It has not been Mr Cameron’s best week.
He should not have made self-righteous remarks about Offshore Trusts, knowing that he himself had previously benefited from one. (And anyhow, it is in fact perfectly legitimate to hold funds offshore so long as tax is duly paid on any money which is then brought into the UK.) But when the Panama papers hit the press, he completely mishandled the ensuing media storm. His Tax Returns show that he is rich - lucky chap – and that he has duly paid his taxes rather more fully than he need. There is actually no law against being rich.
All of that came on top of a less-than-successful Budget Statement (again largely through poor presentation rather than content), and Tata pulling out of Port Talbot, timing their announcement unhelpfully to coincide with the Business Secretary’s perfectly legitimate trip to Australia. All of that is just mishandling, and unfortunate timing.
Much less forgivable was his disgraceful decision to use £9 million of Taxpayers’ money to distribute a very dodgy dossier of pro-EU propaganda to every house in the UK. Those campaigning to stay in, and those hoping for Brexit are both allowed to spend £7million on their campaigns. This illicit leaflet was sneaked out before the campaign started so that it would not form part of the total. And the notion that it is purely factual, and answering a call from the electorate for more information about the EU is simply laughable. I fear that it is a symptom of desperation. The ‘In ‘Campaign know that the result will be very tight indeed, with at least a real possibility of Brexit winning. They are ready to do anything to try to prevent that from happening. Abusing Taxpayers funds in this way should not have been allowed by the very careful civil servants who normally monitor such things. I hope that if it is not too late the leaflet will be recalled, and I suspect that the furore over it may well rebound against their pro-EU cause.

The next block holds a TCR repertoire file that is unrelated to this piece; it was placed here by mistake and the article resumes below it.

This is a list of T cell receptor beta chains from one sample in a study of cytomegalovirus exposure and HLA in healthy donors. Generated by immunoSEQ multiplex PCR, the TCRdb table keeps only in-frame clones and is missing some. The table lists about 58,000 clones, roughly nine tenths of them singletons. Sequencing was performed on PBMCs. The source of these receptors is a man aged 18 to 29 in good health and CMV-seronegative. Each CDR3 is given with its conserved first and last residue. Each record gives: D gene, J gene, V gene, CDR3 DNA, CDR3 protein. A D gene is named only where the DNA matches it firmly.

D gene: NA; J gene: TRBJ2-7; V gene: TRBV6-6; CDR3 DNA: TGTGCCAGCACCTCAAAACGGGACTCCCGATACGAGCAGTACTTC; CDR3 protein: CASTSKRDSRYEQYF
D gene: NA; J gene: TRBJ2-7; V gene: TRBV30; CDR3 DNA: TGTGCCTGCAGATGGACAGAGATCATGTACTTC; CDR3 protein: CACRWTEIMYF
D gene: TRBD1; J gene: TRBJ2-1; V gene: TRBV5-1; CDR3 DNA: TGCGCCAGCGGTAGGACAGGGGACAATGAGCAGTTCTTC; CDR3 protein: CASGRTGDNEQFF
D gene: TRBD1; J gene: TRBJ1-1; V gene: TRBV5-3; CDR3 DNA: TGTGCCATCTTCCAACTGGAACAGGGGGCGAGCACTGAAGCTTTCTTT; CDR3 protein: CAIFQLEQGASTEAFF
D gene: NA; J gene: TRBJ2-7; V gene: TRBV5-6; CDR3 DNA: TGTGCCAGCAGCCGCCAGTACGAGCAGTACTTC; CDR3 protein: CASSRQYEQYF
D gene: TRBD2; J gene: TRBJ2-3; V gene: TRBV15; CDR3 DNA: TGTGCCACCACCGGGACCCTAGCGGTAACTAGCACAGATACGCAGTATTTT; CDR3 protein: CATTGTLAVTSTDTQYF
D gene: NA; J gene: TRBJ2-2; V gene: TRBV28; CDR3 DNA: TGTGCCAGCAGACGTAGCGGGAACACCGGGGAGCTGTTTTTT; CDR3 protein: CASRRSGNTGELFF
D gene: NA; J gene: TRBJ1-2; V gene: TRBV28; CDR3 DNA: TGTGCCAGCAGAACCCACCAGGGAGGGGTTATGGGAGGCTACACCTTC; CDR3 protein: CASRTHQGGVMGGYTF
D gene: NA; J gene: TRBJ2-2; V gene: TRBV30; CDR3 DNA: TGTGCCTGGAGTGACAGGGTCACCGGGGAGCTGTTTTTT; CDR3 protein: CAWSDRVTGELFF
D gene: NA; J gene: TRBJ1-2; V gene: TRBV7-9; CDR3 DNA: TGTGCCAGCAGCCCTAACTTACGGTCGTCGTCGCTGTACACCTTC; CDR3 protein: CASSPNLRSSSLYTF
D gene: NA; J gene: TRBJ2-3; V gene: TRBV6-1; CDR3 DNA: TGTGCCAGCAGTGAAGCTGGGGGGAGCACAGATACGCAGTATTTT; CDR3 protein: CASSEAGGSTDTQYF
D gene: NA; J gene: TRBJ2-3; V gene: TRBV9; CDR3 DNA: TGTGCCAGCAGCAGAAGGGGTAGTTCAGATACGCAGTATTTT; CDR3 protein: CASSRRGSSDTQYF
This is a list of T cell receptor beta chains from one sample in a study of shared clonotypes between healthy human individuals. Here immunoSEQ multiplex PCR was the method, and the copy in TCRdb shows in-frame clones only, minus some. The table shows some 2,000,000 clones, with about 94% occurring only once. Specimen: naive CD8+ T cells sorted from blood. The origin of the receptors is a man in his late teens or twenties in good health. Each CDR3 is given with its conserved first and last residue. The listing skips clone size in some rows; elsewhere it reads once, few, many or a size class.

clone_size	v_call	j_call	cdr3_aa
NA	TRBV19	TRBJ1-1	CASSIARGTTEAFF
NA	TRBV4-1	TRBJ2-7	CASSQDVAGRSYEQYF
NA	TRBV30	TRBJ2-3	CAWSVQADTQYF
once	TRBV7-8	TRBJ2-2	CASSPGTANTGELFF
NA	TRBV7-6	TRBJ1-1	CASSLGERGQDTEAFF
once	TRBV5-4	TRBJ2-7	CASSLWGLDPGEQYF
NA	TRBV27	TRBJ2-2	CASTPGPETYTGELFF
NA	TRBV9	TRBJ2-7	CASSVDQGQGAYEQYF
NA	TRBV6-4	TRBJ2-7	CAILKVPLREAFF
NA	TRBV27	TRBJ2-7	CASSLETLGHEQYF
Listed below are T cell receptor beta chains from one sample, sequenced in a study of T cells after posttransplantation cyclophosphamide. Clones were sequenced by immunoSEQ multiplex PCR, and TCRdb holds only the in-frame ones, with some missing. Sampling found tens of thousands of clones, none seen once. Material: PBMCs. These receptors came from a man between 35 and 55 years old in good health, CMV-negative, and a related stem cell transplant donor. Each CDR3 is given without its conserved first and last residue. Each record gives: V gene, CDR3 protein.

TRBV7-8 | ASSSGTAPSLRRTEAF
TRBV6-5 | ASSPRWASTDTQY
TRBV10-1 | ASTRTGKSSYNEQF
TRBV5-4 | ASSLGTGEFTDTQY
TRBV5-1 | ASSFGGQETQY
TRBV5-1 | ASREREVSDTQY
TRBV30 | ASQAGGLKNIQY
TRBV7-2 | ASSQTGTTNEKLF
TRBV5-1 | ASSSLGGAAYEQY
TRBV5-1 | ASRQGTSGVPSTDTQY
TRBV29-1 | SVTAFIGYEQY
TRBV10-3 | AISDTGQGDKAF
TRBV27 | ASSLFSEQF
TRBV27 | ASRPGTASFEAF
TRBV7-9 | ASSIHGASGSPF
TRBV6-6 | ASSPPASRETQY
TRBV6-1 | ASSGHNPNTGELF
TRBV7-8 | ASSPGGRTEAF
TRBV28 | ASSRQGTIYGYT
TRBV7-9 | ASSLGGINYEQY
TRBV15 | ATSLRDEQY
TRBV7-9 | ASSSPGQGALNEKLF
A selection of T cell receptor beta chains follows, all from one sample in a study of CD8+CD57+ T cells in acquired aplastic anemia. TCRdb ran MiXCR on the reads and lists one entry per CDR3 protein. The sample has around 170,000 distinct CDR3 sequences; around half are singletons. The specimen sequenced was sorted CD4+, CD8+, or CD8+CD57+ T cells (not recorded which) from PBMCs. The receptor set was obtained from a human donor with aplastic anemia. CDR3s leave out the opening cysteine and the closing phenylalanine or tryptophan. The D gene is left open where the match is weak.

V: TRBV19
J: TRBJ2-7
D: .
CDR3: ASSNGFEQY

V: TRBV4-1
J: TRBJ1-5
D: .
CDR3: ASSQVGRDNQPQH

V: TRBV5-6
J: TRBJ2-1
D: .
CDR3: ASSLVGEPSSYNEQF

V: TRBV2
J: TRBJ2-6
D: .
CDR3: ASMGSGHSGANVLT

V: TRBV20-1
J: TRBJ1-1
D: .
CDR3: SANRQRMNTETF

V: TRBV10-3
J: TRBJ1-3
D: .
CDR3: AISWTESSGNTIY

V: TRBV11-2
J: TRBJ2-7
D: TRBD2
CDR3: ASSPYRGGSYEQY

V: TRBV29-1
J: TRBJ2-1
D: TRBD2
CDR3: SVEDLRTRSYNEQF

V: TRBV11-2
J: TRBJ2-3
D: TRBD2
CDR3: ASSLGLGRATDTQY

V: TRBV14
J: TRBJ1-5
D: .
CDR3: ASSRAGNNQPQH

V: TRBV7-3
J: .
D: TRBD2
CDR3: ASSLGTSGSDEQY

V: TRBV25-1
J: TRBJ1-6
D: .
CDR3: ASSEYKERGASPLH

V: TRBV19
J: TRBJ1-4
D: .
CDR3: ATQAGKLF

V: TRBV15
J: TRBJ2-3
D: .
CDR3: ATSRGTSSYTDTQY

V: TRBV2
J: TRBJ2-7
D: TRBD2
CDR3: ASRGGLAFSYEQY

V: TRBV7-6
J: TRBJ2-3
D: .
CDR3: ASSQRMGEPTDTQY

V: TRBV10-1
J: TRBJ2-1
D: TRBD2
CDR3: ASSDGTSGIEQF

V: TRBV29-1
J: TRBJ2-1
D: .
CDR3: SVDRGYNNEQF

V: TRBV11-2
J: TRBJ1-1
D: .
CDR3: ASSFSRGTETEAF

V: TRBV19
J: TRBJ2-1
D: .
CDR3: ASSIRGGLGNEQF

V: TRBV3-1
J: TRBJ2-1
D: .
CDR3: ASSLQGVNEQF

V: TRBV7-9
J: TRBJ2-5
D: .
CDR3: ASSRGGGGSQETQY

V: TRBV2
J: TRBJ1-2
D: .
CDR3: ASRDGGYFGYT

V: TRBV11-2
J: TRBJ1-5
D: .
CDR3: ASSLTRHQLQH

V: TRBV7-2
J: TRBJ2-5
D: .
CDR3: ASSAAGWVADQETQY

The sheer pressure of events and decisions that bear down upon a Prime Minister can on occasion mean failures of judgement of these kinds. He has not a second of the day without calls on his time and his thinking. The troubles of the Nation and the World rest on his weary shoulders in a very real way. That is why Prime Ministers need to realise that they cannot do it all themselves. They need the support of their Cabinet, their Junior Ministers, their backbenchers (who are too often forgotten about), their Party in the wider Nation and above all the electorate. Shut in their protective bunker in Downing Street, PMs who forget that risk paying a heavy price for it.
Mr Cameron will steady the boat- especially after the Referendum on 23 June; and we all know that a Conservative Government is greatly better than any alternative. Yet to do so, he must realise that he is not in it on his own, and that he needs his friends and supporters (and even more his enemies) in the same mule team.
He cannot afford too many Septimanae Horribilis such as this last one.